The Faraday effect, also called Faraday rotation, occurs when the direction of polarization of an electromagnetic wave is changed when the wave passes through a piece of transparent material permeated by a magnetic field. The amount of the rotation is determined by a property of the transparent material called its Verdet coefficient, by the thickness of the piece of material, and by the strength of the magnetic field. The law is usually expressed as θ = VBL, where V is the Verdet coefficient of the material, B is the strength of the magnetic field, and L is the thickness of the piece of material.
The Faraday effect should not be confused with Faraday’s law, which describes the induction of current in a wire loop by a changing magnetic field inside the loop. The two phenomena were both described by English physicist Michael Faraday (1791–1867) in the nineteenth century, but they are distinct.
Faraday discovered the Faraday effect in 1845 while systematically investigating the interactions of magnetic fields, transparent materials, and polarized light (light is a form of electromagnetic radiation). The electromagnetic nature of light was not yet understood, and Faraday’s observation was the first to show that light is related to magnetism: as Faraday noted in his diary, “there was an effect produced on the polarized ray, and thus magnetic force and light were proved to have relation to each other. This fact will most likely prove exceedingly fertile and of great value in the investigation of both conditions of natural force.”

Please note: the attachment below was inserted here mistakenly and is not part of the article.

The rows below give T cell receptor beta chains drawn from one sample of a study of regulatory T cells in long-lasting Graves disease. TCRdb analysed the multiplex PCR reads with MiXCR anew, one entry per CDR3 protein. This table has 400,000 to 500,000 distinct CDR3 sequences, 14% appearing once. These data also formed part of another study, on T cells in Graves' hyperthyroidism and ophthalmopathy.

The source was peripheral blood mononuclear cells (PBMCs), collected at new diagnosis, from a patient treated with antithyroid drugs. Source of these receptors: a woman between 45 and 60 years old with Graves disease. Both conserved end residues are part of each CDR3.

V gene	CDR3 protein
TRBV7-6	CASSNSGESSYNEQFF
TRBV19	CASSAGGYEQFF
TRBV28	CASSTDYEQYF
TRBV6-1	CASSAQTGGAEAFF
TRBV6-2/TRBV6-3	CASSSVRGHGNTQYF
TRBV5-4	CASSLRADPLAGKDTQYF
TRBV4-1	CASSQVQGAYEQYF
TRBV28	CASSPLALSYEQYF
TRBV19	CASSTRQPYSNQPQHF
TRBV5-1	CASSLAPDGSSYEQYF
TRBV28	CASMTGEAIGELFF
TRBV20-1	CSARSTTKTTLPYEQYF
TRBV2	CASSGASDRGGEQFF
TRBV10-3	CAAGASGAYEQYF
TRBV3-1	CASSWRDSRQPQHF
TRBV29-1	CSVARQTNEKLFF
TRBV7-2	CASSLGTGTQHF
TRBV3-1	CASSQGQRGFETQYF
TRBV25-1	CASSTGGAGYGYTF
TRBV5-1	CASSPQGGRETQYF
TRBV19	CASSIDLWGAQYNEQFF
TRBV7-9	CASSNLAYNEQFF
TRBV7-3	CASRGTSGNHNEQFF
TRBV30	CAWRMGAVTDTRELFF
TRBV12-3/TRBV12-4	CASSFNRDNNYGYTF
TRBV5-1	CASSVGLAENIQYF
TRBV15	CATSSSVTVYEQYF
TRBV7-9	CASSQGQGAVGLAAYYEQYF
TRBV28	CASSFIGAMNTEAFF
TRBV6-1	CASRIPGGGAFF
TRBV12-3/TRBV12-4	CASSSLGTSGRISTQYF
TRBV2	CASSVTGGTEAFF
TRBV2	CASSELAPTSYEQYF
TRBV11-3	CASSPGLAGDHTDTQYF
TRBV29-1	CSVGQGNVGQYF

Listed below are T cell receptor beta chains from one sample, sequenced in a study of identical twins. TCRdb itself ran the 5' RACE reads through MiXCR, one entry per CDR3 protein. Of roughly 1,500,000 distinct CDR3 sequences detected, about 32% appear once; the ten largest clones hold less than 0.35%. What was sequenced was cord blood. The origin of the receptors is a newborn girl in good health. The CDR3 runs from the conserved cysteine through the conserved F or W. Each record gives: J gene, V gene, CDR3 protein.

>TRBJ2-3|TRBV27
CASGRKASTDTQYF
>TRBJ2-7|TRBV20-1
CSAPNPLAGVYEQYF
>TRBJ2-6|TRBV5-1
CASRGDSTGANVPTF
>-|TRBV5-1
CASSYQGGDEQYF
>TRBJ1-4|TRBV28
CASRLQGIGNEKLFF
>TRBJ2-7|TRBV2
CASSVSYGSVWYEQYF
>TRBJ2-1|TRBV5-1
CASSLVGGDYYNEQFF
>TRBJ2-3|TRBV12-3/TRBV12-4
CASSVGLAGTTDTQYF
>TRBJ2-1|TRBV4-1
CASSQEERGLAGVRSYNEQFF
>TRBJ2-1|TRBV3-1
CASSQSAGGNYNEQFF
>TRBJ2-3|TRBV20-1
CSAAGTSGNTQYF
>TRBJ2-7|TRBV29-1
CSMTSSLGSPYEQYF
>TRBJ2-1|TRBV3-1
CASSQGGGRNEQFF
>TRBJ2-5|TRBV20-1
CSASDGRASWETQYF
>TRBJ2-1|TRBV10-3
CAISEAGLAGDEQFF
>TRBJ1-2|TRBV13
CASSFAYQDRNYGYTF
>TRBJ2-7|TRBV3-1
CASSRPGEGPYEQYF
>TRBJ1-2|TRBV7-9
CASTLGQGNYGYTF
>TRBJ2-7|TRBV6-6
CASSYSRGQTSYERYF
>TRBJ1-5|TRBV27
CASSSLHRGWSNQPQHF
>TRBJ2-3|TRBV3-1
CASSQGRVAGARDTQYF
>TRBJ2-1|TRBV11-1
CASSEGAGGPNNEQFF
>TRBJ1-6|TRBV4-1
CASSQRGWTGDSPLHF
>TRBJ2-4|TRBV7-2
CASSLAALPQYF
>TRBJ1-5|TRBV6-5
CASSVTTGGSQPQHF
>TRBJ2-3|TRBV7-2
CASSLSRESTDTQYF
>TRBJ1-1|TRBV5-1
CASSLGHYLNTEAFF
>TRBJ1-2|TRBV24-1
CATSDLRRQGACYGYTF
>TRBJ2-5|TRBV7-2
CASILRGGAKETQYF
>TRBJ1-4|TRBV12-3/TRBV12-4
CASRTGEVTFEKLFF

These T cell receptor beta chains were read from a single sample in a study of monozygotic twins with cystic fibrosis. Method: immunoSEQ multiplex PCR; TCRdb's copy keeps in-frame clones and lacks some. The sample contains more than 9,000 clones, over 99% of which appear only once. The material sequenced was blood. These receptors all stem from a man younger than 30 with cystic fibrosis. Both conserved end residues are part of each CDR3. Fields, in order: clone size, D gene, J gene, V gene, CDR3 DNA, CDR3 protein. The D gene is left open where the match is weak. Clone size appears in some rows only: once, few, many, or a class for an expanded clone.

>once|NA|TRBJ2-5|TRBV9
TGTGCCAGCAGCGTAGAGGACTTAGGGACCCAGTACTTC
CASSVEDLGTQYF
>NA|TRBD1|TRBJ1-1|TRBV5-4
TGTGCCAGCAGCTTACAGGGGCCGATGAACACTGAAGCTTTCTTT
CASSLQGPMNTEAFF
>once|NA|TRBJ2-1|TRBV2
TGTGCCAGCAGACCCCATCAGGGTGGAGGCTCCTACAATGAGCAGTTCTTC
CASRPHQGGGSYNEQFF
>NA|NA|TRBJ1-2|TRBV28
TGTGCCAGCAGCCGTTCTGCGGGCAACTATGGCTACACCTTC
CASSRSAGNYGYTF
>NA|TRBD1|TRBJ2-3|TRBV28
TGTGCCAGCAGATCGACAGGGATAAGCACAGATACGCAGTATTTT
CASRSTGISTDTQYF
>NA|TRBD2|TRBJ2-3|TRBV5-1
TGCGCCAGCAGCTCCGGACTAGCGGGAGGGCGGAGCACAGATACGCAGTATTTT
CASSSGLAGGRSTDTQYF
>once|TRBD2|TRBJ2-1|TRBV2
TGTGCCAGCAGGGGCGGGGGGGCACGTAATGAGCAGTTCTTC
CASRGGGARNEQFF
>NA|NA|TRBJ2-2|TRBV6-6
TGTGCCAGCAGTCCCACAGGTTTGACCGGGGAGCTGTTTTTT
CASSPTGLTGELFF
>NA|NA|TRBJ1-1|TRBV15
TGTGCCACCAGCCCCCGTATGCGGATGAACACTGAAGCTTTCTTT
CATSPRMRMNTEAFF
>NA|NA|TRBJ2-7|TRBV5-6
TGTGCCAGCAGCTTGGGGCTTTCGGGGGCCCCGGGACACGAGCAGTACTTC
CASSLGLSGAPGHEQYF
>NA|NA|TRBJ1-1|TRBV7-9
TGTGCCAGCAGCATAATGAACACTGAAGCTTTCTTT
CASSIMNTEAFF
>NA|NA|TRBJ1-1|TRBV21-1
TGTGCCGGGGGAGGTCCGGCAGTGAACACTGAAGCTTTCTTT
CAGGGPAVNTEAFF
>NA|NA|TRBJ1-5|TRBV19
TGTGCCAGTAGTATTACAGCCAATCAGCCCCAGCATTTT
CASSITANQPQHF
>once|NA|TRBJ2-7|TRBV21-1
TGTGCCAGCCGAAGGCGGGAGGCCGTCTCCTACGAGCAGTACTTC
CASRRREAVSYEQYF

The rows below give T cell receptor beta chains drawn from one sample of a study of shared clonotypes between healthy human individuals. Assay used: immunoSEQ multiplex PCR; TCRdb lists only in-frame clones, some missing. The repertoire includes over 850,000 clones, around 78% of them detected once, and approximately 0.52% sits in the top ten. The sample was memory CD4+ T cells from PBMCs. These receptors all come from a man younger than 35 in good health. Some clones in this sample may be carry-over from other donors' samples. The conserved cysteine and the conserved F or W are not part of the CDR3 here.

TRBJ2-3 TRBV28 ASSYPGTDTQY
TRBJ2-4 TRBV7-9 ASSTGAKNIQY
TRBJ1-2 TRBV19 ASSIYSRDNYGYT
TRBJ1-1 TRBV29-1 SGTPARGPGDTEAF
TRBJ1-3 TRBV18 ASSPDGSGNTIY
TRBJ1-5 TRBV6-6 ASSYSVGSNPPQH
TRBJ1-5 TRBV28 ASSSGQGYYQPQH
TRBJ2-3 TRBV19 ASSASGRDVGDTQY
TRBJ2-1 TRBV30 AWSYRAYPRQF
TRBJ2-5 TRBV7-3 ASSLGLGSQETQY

The causes of the Faraday effect lie in the detailed physics of the transmission of electromagnetic radiation through material objects; the Faraday effect does not appear when electromagnetic rays pass through a magnetic field in a vacuum. In brief, a linearly polarized ray can be thought of as the superposition or simultaneous presence of two rays circularly polarized in opposite directions. In a medium with nonzero Verdet coefficient, these two circularly polarized rays experience different delays (for complex reasons). When they emerge from the slab of material they recombine into a single, linearly-polarized ray whose direction of polarization has been rotated through some angle θ.
The Faraday effect has practical uses. For instance, it can be used to detect the presence of a magnetic field, which in turn can be used to detect the presence of an electrical current. There are other methods for detecting magnetic fields, but the Faraday effect can be used to detect faint fields and fields in spaces that are difficult to access, such as super-hot plasmas. The Faraday effect is also being investigated for use in optical computing. By changing the value of a magnetic field rapidly, the polarization of a laser beam can be rapidly modulated (changed in a controlled way). This can be used to impress information on the laser beam, and that information can be detected by a receiving device. For detection, the polarized light could be passed through a polarizing filter, which would block the light more or less depending on its rapidly-changing angle of polarization. (A similar effect occurs when a pair of Polaroid sunglasses blocks glare from the sky or from reflective surfaces. By rotating a pair of Polaroid sunglasses, you can observe the changing brightness of different sources of polarized light.) A relatively simple brightness detector could then record the data signal. Such devices have been proposed as ultra-high-speed data links connecting computing elements.